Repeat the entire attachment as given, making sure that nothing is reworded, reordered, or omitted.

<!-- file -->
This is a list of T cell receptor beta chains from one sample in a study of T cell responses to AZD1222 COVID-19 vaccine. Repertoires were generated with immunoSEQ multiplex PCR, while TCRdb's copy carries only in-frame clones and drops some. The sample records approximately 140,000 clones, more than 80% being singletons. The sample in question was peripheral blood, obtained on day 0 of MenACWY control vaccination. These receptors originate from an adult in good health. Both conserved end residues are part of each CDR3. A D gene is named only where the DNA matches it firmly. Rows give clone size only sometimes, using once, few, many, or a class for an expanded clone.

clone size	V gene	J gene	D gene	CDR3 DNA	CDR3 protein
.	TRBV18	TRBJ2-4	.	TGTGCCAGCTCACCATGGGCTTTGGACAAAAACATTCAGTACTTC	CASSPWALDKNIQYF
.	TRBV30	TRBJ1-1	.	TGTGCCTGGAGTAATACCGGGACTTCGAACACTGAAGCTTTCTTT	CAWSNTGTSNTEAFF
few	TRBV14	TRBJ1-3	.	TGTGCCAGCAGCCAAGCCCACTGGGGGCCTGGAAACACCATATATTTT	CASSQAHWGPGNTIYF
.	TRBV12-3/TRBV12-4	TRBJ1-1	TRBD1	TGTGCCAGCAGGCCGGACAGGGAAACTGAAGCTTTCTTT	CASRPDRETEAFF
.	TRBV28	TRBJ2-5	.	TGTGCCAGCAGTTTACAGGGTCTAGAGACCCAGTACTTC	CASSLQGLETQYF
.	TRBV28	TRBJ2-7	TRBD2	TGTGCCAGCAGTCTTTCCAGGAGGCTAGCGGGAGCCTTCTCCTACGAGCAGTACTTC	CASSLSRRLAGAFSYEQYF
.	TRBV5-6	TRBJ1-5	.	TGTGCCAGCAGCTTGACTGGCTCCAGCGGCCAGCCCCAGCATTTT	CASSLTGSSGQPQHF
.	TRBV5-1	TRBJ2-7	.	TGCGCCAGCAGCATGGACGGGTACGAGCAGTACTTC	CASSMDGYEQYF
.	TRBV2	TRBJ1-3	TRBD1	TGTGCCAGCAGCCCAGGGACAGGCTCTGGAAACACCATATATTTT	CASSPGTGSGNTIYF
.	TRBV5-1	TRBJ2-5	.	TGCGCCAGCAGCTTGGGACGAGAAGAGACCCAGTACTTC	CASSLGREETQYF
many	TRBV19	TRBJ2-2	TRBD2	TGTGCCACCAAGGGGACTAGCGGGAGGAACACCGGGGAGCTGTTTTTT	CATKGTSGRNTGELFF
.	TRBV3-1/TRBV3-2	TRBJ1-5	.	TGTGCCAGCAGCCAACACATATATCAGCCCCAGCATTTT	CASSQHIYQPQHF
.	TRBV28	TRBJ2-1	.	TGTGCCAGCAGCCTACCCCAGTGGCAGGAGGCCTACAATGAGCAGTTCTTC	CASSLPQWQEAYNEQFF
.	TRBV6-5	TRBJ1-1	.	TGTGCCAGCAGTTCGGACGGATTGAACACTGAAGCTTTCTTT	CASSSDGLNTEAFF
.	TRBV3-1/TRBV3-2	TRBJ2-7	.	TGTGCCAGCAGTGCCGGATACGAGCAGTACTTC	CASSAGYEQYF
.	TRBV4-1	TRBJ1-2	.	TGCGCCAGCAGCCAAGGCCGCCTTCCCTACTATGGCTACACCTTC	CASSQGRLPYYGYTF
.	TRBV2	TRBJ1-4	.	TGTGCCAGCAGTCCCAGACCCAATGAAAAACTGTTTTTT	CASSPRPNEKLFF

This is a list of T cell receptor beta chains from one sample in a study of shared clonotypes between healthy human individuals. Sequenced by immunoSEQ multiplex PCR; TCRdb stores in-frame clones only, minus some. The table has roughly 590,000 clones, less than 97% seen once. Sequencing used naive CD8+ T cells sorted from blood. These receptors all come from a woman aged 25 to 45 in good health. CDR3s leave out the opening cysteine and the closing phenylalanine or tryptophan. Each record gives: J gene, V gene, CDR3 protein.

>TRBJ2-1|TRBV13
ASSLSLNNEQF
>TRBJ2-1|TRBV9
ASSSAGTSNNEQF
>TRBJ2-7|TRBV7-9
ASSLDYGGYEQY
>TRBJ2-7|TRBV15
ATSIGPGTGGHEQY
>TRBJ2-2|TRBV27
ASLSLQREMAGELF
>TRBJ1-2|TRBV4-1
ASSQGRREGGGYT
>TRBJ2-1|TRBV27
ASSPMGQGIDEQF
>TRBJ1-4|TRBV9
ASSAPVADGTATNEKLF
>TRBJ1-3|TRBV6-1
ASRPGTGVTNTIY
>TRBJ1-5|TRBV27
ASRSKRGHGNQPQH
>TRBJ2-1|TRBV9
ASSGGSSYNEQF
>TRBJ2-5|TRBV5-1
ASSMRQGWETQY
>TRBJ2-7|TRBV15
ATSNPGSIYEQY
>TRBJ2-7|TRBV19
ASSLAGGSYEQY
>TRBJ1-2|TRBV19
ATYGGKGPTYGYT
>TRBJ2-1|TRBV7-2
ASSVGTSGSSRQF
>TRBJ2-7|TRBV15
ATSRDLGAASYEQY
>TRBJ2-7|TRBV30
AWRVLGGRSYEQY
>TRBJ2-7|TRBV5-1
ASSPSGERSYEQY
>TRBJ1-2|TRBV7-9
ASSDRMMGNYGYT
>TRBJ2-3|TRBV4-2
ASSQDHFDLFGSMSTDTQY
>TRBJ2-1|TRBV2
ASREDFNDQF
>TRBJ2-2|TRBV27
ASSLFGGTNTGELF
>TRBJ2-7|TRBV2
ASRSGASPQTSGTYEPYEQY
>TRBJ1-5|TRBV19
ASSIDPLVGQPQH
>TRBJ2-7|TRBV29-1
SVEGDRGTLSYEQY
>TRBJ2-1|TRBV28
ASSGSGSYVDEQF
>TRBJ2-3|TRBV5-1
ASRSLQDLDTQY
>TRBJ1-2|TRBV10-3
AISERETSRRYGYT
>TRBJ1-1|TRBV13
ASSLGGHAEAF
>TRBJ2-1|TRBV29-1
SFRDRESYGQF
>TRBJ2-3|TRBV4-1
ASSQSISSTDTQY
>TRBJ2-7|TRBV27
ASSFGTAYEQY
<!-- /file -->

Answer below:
This is a list of T cell receptor beta chains from one sample in a study of T cell responses to AZD1222 COVID-19 vaccine. Repertoires were generated with immunoSEQ multiplex PCR, while TCRdb's copy carries only in-frame clones and drops some. The sample records approximately 140,000 clones, more than 80% being singletons. The sample in question was peripheral blood, obtained on day 0 of MenACWY control vaccination. These receptors originate from an adult in good health. Both conserved end residues are part of each CDR3. A D gene is named only where the DNA matches it firmly. Rows give clone size only sometimes, using once, few, many, or a class for an expanded clone.

clone size	V gene	J gene	D gene	CDR3 DNA	CDR3 protein
.	TRBV18	TRBJ2-4	.	TGTGCCAGCTCACCATGGGCTTTGGACAAAAACATTCAGTACTTC	CASSPWALDKNIQYF
.	TRBV30	TRBJ1-1	.	TGTGCCTGGAGTAATACCGGGACTTCGAACACTGAAGCTTTCTTT	CAWSNTGTSNTEAFF
few	TRBV14	TRBJ1-3	.	TGTGCCAGCAGCCAAGCCCACTGGGGGCCTGGAAACACCATATATTTT	CASSQAHWGPGNTIYF
.	TRBV12-3/TRBV12-4	TRBJ1-1	TRBD1	TGTGCCAGCAGGCCGGACAGGGAAACTGAAGCTTTCTTT	CASRPDRETEAFF
.	TRBV28	TRBJ2-5	.	TGTGCCAGCAGTTTACAGGGTCTAGAGACCCAGTACTTC	CASSLQGLETQYF
.	TRBV28	TRBJ2-7	TRBD2	TGTGCCAGCAGTCTTTCCAGGAGGCTAGCGGGAGCCTTCTCCTACGAGCAGTACTTC	CASSLSRRLAGAFSYEQYF
.	TRBV5-6	TRBJ1-5	.	TGTGCCAGCAGCTTGACTGGCTCCAGCGGCCAGCCCCAGCATTTT	CASSLTGSSGQPQHF
.	TRBV5-1	TRBJ2-7	.	TGCGCCAGCAGCATGGACGGGTACGAGCAGTACTTC	CASSMDGYEQYF
.	TRBV2	TRBJ1-3	TRBD1	TGTGCCAGCAGCCCAGGGACAGGCTCTGGAAACACCATATATTTT	CASSPGTGSGNTIYF
.	TRBV5-1	TRBJ2-5	.	TGCGCCAGCAGCTTGGGACGAGAAGAGACCCAGTACTTC	CASSLGREETQYF
many	TRBV19	TRBJ2-2	TRBD2	TGTGCCACCAAGGGGACTAGCGGGAGGAACACCGGGGAGCTGTTTTTT	CATKGTSGRNTGELFF
.	TRBV3-1/TRBV3-2	TRBJ1-5	.	TGTGCCAGCAGCCAACACATATATCAGCCCCAGCATTTT	CASSQHIYQPQHF
.	TRBV28	TRBJ2-1	.	TGTGCCAGCAGCCTACCCCAGTGGCAGGAGGCCTACAATGAGCAGTTCTTC	CASSLPQWQEAYNEQFF
.	TRBV6-5	TRBJ1-1	.	TGTGCCAGCAGTTCGGACGGATTGAACACTGAAGCTTTCTTT	CASSSDGLNTEAFF
.	TRBV3-1/TRBV3-2	TRBJ2-7	.	TGTGCCAGCAGTGCCGGATACGAGCAGTACTTC	CASSAGYEQYF
.	TRBV4-1	TRBJ1-2	.	TGCGCCAGCAGCCAAGGCCGCCTTCCCTACTATGGCTACACCTTC	CASSQGRLPYYGYTF
.	TRBV2	TRBJ1-4	.	TGTGCCAGCAGTCCCAGACCCAATGAAAAACTGTTTTTT	CASSPRPNEKLFF

This is a list of T cell receptor beta chains from one sample in a study of shared clonotypes between healthy human individuals. Sequenced by immunoSEQ multiplex PCR; TCRdb stores in-frame clones only, minus some. The table has roughly 590,000 clones, less than 97% seen once. Sequencing used naive CD8+ T cells sorted from blood. These receptors all come from a woman aged 25 to 45 in good health. CDR3s leave out the opening cysteine and the closing phenylalanine or tryptophan. Each record gives: J gene, V gene, CDR3 protein.

>TRBJ2-1|TRBV13
ASSLSLNNEQF
>TRBJ2-1|TRBV9
ASSSAGTSNNEQF
>TRBJ2-7|TRBV7-9
ASSLDYGGYEQY
>TRBJ2-7|TRBV15
ATSIGPGTGGHEQY
>TRBJ2-2|TRBV27
ASLSLQREMAGELF
>TRBJ1-2|TRBV4-1
ASSQGRREGGGYT
>TRBJ2-1|TRBV27
ASSPMGQGIDEQF
>TRBJ1-4|TRBV9
ASSAPVADGTATNEKLF
>TRBJ1-3|TRBV6-1
ASRPGTGVTNTIY
>TRBJ1-5|TRBV27
ASRSKRGHGNQPQH
>TRBJ2-1|TRBV9
ASSGGSSYNEQF
>TRBJ2-5|TRBV5-1
ASSMRQGWETQY
>TRBJ2-7|TRBV15
ATSNPGSIYEQY
>TRBJ2-7|TRBV19
ASSLAGGSYEQY
>TRBJ1-2|TRBV19
ATYGGKGPTYGYT
>TRBJ2-1|TRBV7-2
ASSVGTSGSSRQF
>TRBJ2-7|TRBV15
ATSRDLGAASYEQY
>TRBJ2-7|TRBV30
AWRVLGGRSYEQY
>TRBJ2-7|TRBV5-1
ASSPSGERSYEQY
>TRBJ1-2|TRBV7-9
ASSDRMMGNYGYT
>TRBJ2-3|TRBV4-2
ASSQDHFDLFGSMSTDTQY
>TRBJ2-1|TRBV2
ASREDFNDQF
>TRBJ2-2|TRBV27
ASSLFGGTNTGELF
>TRBJ2-7|TRBV2
ASRSGASPQTSGTYEPYEQY
>TRBJ1-5|TRBV19
ASSIDPLVGQPQH
>TRBJ2-7|TRBV29-1
SVEGDRGTLSYEQY
>TRBJ2-1|TRBV28
ASSGSGSYVDEQF
>TRBJ2-3|TRBV5-1
ASRSLQDLDTQY
>TRBJ1-2|TRBV10-3
AISERETSRRYGYT
>TRBJ1-1|TRBV13
ASSLGGHAEAF
>TRBJ2-1|TRBV29-1
SFRDRESYGQF
>TRBJ2-3|TRBV4-1
ASSQSISSTDTQY
>TRBJ2-7|TRBV27
ASSFGTAYEQY